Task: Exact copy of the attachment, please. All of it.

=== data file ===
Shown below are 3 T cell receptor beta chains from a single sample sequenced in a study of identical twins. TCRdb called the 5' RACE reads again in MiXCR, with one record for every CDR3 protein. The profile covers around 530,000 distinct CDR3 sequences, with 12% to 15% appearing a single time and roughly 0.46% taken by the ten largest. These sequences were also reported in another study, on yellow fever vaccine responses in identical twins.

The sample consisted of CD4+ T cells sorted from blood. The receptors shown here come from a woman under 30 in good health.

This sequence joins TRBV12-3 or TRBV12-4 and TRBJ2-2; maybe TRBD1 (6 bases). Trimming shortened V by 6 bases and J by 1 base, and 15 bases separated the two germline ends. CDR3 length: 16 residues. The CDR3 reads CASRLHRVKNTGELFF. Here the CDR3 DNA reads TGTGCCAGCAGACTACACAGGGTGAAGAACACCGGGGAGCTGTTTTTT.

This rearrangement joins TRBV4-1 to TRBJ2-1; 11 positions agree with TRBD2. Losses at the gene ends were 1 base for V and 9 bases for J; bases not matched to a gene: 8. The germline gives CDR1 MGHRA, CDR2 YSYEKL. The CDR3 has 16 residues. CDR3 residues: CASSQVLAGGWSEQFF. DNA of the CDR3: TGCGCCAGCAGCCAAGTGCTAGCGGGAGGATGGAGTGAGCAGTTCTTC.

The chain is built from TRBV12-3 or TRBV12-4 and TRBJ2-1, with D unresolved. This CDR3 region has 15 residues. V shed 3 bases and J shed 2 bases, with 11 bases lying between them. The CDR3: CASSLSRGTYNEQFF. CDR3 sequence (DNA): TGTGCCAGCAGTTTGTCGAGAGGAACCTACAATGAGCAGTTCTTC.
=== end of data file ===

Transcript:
Shown below are 3 T cell receptor beta chains from a single sample sequenced in a study of identical twins. TCRdb called the 5' RACE reads again in MiXCR, with one record for every CDR3 protein. The profile covers around 530,000 distinct CDR3 sequences, with 12% to 15% appearing a single time and roughly 0.46% taken by the ten largest. These sequences were also reported in another study, on yellow fever vaccine responses in identical twins.

The sample consisted of CD4+ T cells sorted from blood. The receptors shown here come from a woman under 30 in good health.

This sequence joins TRBV12-3 or TRBV12-4 and TRBJ2-2; maybe TRBD1 (6 bases). Trimming shortened V by 6 bases and J by 1 base, and 15 bases separated the two germline ends. CDR3 length: 16 residues. The CDR3 reads CASRLHRVKNTGELFF. Here the CDR3 DNA reads TGTGCCAGCAGACTACACAGGGTGAAGAACACCGGGGAGCTGTTTTTT.

This rearrangement joins TRBV4-1 to TRBJ2-1; 11 positions agree with TRBD2. Losses at the gene ends were 1 base for V and 9 bases for J; bases not matched to a gene: 8. The germline gives CDR1 MGHRA, CDR2 YSYEKL. The CDR3 has 16 residues. CDR3 residues: CASSQVLAGGWSEQFF. DNA of the CDR3: TGCGCCAGCAGCCAAGTGCTAGCGGGAGGATGGAGTGAGCAGTTCTTC.

The chain is built from TRBV12-3 or TRBV12-4 and TRBJ2-1, with D unresolved. This CDR3 region has 15 residues. V shed 3 bases and J shed 2 bases, with 11 bases lying between them. The CDR3: CASSLSRGTYNEQFF. CDR3 sequence (DNA): TGTGCCAGCAGTTTGTCGAGAGGAACCTACAATGAGCAGTTCTTC.